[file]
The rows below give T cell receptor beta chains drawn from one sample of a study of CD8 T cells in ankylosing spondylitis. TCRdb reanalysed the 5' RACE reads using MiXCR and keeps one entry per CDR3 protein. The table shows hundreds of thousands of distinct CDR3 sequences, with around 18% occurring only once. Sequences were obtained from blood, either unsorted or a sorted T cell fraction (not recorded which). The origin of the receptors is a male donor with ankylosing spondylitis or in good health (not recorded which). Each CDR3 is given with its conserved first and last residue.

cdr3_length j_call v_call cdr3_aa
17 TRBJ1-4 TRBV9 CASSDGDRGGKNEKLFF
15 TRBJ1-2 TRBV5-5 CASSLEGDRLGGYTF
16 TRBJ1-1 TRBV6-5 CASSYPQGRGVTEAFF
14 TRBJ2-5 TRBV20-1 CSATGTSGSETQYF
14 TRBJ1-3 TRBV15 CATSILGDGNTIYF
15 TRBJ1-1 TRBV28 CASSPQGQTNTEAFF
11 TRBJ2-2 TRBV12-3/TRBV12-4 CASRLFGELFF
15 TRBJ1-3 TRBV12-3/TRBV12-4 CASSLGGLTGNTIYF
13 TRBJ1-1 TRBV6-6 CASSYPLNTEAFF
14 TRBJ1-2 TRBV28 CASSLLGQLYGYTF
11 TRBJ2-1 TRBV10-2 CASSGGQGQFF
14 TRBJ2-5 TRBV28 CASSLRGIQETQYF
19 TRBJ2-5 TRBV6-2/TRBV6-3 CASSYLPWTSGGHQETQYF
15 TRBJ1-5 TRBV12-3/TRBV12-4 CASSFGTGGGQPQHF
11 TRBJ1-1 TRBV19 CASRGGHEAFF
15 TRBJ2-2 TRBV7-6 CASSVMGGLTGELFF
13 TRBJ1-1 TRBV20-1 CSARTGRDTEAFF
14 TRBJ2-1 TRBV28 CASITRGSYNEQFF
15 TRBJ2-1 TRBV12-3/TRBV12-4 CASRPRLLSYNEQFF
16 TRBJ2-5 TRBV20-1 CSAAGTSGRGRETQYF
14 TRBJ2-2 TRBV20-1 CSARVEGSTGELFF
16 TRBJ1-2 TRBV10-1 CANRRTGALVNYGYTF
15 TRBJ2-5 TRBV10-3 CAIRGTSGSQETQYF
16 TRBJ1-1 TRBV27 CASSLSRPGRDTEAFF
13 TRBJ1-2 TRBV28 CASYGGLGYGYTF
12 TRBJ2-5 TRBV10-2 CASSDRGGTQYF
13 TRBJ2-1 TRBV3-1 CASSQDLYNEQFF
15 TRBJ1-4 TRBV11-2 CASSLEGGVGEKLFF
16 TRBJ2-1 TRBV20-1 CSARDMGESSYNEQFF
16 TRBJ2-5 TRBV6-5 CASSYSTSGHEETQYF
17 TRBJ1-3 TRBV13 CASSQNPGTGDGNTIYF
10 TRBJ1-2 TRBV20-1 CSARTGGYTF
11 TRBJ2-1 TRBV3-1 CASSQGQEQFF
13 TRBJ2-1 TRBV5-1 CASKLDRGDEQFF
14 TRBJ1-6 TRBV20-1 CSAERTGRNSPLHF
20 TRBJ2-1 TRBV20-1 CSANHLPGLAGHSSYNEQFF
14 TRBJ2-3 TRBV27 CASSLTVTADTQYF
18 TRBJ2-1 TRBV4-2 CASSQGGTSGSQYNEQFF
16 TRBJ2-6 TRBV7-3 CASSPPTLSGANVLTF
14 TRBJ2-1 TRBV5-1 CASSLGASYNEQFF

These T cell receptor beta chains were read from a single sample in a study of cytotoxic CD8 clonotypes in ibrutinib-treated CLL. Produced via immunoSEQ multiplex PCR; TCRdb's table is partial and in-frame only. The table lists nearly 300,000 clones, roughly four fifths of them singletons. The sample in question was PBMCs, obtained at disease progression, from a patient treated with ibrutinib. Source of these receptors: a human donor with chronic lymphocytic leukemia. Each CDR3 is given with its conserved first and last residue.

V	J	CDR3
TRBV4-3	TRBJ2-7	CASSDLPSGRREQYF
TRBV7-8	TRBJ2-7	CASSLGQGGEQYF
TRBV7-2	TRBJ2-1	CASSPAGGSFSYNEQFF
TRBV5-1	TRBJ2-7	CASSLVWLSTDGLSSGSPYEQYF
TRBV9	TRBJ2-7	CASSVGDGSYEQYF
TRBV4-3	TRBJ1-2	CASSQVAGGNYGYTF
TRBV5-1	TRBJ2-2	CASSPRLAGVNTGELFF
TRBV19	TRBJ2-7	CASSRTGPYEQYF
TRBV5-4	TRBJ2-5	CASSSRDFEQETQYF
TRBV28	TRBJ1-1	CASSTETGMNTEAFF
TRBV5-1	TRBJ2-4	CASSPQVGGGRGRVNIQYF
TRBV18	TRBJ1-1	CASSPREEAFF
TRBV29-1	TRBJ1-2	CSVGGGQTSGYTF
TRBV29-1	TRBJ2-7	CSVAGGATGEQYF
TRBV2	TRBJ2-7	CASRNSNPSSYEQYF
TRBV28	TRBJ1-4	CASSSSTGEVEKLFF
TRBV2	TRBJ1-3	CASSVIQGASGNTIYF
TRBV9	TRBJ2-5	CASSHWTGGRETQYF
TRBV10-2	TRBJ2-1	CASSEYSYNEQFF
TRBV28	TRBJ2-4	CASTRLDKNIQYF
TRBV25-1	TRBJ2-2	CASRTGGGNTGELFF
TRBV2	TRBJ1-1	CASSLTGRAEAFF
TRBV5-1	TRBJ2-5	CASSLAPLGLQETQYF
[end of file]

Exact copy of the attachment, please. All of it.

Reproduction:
The rows below give T cell receptor beta chains drawn from one sample of a study of CD8 T cells in ankylosing spondylitis. TCRdb reanalysed the 5' RACE reads using MiXCR and keeps one entry per CDR3 protein. The table shows hundreds of thousands of distinct CDR3 sequences, with around 18% occurring only once. Sequences were obtained from blood, either unsorted or a sorted T cell fraction (not recorded which). The origin of the receptors is a male donor with ankylosing spondylitis or in good health (not recorded which). Each CDR3 is given with its conserved first and last residue.

cdr3_length j_call v_call cdr3_aa
17 TRBJ1-4 TRBV9 CASSDGDRGGKNEKLFF
15 TRBJ1-2 TRBV5-5 CASSLEGDRLGGYTF
16 TRBJ1-1 TRBV6-5 CASSYPQGRGVTEAFF
14 TRBJ2-5 TRBV20-1 CSATGTSGSETQYF
14 TRBJ1-3 TRBV15 CATSILGDGNTIYF
15 TRBJ1-1 TRBV28 CASSPQGQTNTEAFF
11 TRBJ2-2 TRBV12-3/TRBV12-4 CASRLFGELFF
15 TRBJ1-3 TRBV12-3/TRBV12-4 CASSLGGLTGNTIYF
13 TRBJ1-1 TRBV6-6 CASSYPLNTEAFF
14 TRBJ1-2 TRBV28 CASSLLGQLYGYTF
11 TRBJ2-1 TRBV10-2 CASSGGQGQFF
14 TRBJ2-5 TRBV28 CASSLRGIQETQYF
19 TRBJ2-5 TRBV6-2/TRBV6-3 CASSYLPWTSGGHQETQYF
15 TRBJ1-5 TRBV12-3/TRBV12-4 CASSFGTGGGQPQHF
11 TRBJ1-1 TRBV19 CASRGGHEAFF
15 TRBJ2-2 TRBV7-6 CASSVMGGLTGELFF
13 TRBJ1-1 TRBV20-1 CSARTGRDTEAFF
14 TRBJ2-1 TRBV28 CASITRGSYNEQFF
15 TRBJ2-1 TRBV12-3/TRBV12-4 CASRPRLLSYNEQFF
16 TRBJ2-5 TRBV20-1 CSAAGTSGRGRETQYF
14 TRBJ2-2 TRBV20-1 CSARVEGSTGELFF
16 TRBJ1-2 TRBV10-1 CANRRTGALVNYGYTF
15 TRBJ2-5 TRBV10-3 CAIRGTSGSQETQYF
16 TRBJ1-1 TRBV27 CASSLSRPGRDTEAFF
13 TRBJ1-2 TRBV28 CASYGGLGYGYTF
12 TRBJ2-5 TRBV10-2 CASSDRGGTQYF
13 TRBJ2-1 TRBV3-1 CASSQDLYNEQFF
15 TRBJ1-4 TRBV11-2 CASSLEGGVGEKLFF
16 TRBJ2-1 TRBV20-1 CSARDMGESSYNEQFF
16 TRBJ2-5 TRBV6-5 CASSYSTSGHEETQYF
17 TRBJ1-3 TRBV13 CASSQNPGTGDGNTIYF
10 TRBJ1-2 TRBV20-1 CSARTGGYTF
11 TRBJ2-1 TRBV3-1 CASSQGQEQFF
13 TRBJ2-1 TRBV5-1 CASKLDRGDEQFF
14 TRBJ1-6 TRBV20-1 CSAERTGRNSPLHF
20 TRBJ2-1 TRBV20-1 CSANHLPGLAGHSSYNEQFF
14 TRBJ2-3 TRBV27 CASSLTVTADTQYF
18 TRBJ2-1 TRBV4-2 CASSQGGTSGSQYNEQFF
16 TRBJ2-6 TRBV7-3 CASSPPTLSGANVLTF
14 TRBJ2-1 TRBV5-1 CASSLGASYNEQFF

These T cell receptor beta chains were read from a single sample in a study of cytotoxic CD8 clonotypes in ibrutinib-treated CLL. Produced via immunoSEQ multiplex PCR; TCRdb's table is partial and in-frame only. The table lists nearly 300,000 clones, roughly four fifths of them singletons. The sample in question was PBMCs, obtained at disease progression, from a patient treated with ibrutinib. Source of these receptors: a human donor with chronic lymphocytic leukemia. Each CDR3 is given with its conserved first and last residue.

V	J	CDR3
TRBV4-3	TRBJ2-7	CASSDLPSGRREQYF
TRBV7-8	TRBJ2-7	CASSLGQGGEQYF
TRBV7-2	TRBJ2-1	CASSPAGGSFSYNEQFF
TRBV5-1	TRBJ2-7	CASSLVWLSTDGLSSGSPYEQYF
TRBV9	TRBJ2-7	CASSVGDGSYEQYF
TRBV4-3	TRBJ1-2	CASSQVAGGNYGYTF
TRBV5-1	TRBJ2-2	CASSPRLAGVNTGELFF
TRBV19	TRBJ2-7	CASSRTGPYEQYF
TRBV5-4	TRBJ2-5	CASSSRDFEQETQYF
TRBV28	TRBJ1-1	CASSTETGMNTEAFF
TRBV5-1	TRBJ2-4	CASSPQVGGGRGRVNIQYF
TRBV18	TRBJ1-1	CASSPREEAFF
TRBV29-1	TRBJ1-2	CSVGGGQTSGYTF
TRBV29-1	TRBJ2-7	CSVAGGATGEQYF
TRBV2	TRBJ2-7	CASRNSNPSSYEQYF
TRBV28	TRBJ1-4	CASSSSTGEVEKLFF
TRBV2	TRBJ1-3	CASSVIQGASGNTIYF
TRBV9	TRBJ2-5	CASSHWTGGRETQYF
TRBV10-2	TRBJ2-1	CASSEYSYNEQFF
TRBV28	TRBJ2-4	CASTRLDKNIQYF
TRBV25-1	TRBJ2-2	CASRTGGGNTGELFF
TRBV2	TRBJ1-1	CASSLTGRAEAFF
TRBV5-1	TRBJ2-5	CASSLAPLGLQETQYF